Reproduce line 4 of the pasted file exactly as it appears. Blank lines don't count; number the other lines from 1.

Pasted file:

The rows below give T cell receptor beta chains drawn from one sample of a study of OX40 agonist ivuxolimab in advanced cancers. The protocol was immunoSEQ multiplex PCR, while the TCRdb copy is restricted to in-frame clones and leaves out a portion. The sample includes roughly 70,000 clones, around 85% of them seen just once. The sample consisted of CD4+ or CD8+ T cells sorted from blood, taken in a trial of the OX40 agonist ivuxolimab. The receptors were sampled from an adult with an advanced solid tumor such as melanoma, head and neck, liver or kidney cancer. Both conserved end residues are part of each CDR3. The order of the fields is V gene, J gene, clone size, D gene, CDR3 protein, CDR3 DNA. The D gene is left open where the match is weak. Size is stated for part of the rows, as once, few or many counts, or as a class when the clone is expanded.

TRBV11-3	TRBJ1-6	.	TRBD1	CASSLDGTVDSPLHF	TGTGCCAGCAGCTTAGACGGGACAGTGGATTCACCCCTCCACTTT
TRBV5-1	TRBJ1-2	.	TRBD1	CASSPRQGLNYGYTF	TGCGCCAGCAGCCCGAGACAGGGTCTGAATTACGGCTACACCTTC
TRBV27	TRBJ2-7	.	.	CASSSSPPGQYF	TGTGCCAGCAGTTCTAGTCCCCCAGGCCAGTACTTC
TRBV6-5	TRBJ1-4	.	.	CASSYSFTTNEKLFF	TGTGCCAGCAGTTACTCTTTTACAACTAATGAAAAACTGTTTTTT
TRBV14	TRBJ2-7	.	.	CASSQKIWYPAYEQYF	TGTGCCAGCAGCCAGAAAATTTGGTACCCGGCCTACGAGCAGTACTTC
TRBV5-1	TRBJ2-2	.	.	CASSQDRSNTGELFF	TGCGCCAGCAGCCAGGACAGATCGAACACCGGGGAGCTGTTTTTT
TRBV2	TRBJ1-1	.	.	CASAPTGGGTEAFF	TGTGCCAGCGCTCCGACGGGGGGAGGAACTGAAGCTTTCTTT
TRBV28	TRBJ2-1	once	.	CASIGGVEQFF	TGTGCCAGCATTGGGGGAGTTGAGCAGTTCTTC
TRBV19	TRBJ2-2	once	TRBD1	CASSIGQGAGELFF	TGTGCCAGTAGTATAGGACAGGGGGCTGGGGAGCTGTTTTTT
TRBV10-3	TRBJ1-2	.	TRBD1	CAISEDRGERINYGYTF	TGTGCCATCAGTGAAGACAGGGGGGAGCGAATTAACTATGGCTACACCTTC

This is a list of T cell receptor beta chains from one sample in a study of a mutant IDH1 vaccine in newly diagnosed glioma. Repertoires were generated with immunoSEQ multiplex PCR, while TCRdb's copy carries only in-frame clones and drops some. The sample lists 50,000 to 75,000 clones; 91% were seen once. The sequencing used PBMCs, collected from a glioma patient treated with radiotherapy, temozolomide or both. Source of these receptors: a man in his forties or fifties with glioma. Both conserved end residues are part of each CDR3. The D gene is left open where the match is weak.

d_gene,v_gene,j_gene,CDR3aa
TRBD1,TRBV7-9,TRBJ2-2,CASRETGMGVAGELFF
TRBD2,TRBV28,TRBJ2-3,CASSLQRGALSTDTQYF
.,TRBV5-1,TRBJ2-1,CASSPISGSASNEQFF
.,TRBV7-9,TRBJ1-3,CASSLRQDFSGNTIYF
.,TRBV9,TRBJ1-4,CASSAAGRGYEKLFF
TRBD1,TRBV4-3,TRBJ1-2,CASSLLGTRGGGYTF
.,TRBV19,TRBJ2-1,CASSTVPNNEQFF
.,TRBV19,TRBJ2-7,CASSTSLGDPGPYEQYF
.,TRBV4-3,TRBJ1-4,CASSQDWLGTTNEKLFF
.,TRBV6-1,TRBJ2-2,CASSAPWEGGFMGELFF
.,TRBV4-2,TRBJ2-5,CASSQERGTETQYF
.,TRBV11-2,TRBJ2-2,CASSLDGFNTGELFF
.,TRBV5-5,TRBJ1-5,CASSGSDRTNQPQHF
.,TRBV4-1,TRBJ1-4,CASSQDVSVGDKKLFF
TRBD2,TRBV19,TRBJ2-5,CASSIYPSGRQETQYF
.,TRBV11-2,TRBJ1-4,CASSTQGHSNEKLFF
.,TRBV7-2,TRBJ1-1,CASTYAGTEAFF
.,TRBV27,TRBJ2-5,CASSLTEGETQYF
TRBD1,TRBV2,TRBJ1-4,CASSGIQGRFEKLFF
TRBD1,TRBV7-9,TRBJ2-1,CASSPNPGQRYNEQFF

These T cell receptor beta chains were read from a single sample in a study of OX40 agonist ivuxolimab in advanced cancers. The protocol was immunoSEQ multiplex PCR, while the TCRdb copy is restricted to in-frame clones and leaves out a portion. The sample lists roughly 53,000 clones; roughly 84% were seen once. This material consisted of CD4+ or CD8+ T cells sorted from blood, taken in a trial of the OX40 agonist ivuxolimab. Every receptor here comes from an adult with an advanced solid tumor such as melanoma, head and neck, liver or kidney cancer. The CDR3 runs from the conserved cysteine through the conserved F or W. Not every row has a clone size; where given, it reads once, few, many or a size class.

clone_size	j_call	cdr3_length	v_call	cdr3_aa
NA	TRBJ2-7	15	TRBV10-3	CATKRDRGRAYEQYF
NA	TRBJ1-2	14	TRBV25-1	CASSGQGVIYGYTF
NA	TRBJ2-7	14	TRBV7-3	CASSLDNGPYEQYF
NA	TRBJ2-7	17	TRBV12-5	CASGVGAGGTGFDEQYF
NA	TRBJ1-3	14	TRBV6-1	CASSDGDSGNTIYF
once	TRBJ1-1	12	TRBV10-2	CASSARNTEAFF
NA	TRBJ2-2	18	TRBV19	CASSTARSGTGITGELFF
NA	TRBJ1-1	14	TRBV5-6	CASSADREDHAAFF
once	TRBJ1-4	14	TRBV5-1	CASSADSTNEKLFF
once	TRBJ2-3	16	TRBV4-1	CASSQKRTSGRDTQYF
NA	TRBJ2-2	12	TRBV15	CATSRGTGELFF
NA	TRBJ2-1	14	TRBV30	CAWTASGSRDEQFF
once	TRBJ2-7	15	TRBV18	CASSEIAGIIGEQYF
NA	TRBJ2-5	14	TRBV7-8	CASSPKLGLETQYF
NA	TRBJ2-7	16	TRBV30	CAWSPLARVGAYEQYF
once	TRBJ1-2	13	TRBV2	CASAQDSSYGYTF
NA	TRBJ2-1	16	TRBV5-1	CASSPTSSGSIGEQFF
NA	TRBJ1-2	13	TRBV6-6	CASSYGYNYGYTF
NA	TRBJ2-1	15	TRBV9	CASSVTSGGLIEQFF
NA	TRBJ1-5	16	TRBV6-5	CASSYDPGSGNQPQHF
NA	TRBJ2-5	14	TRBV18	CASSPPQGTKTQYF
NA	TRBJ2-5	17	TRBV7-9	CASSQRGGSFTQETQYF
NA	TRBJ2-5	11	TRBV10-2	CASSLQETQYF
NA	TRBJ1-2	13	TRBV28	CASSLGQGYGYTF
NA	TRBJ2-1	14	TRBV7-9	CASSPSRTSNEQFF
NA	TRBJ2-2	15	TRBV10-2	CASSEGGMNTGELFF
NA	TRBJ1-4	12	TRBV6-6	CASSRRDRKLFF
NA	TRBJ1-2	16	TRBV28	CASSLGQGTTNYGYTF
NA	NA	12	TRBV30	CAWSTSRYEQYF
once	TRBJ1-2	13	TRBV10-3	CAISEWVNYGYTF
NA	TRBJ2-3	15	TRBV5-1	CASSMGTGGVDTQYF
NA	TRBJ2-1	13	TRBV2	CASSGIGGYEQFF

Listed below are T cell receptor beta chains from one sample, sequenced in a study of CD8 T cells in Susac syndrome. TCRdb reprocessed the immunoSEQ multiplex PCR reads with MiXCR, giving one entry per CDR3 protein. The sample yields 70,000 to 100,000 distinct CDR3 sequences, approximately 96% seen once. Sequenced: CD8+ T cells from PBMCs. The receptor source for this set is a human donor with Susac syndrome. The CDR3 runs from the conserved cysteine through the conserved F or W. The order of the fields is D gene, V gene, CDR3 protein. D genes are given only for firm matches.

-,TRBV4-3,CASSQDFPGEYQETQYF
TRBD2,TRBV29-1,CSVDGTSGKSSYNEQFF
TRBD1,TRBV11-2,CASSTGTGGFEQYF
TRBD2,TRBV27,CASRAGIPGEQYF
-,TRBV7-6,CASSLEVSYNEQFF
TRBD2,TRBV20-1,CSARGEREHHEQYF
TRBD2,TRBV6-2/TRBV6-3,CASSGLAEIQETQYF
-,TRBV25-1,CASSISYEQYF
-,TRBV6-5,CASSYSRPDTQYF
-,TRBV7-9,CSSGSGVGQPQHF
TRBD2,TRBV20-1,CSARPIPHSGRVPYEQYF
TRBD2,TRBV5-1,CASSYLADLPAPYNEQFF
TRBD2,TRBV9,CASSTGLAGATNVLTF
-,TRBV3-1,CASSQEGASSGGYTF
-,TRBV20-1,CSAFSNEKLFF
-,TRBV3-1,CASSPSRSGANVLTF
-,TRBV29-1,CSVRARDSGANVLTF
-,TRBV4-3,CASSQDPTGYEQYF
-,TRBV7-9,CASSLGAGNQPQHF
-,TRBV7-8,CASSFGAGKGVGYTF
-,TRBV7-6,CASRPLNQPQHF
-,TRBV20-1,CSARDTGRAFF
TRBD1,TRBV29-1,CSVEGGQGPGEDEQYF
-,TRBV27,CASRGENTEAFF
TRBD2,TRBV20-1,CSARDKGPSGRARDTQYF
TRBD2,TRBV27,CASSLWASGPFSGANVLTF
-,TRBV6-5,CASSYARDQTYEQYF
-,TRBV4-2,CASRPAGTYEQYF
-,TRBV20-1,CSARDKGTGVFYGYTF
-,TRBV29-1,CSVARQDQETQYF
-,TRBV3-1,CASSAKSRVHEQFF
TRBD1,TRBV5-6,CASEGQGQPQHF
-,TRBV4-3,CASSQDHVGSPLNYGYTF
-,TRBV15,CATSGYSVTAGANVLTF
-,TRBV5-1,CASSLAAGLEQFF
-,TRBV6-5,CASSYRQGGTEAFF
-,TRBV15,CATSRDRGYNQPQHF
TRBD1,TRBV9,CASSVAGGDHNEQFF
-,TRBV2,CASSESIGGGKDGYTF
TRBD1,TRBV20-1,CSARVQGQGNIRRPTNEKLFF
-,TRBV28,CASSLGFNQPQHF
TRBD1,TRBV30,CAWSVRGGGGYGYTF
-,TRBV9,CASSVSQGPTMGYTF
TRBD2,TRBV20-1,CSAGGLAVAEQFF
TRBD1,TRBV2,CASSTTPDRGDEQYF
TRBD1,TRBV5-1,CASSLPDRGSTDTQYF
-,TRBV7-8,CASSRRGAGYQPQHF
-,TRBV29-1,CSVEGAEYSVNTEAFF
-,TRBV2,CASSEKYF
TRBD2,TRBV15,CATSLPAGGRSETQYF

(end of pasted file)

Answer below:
TRBV27	TRBJ2-7	.	.	CASSSSPPGQYF	TGTGCCAGCAGTTCTAGTCCCCCAGGCCAGTACTTC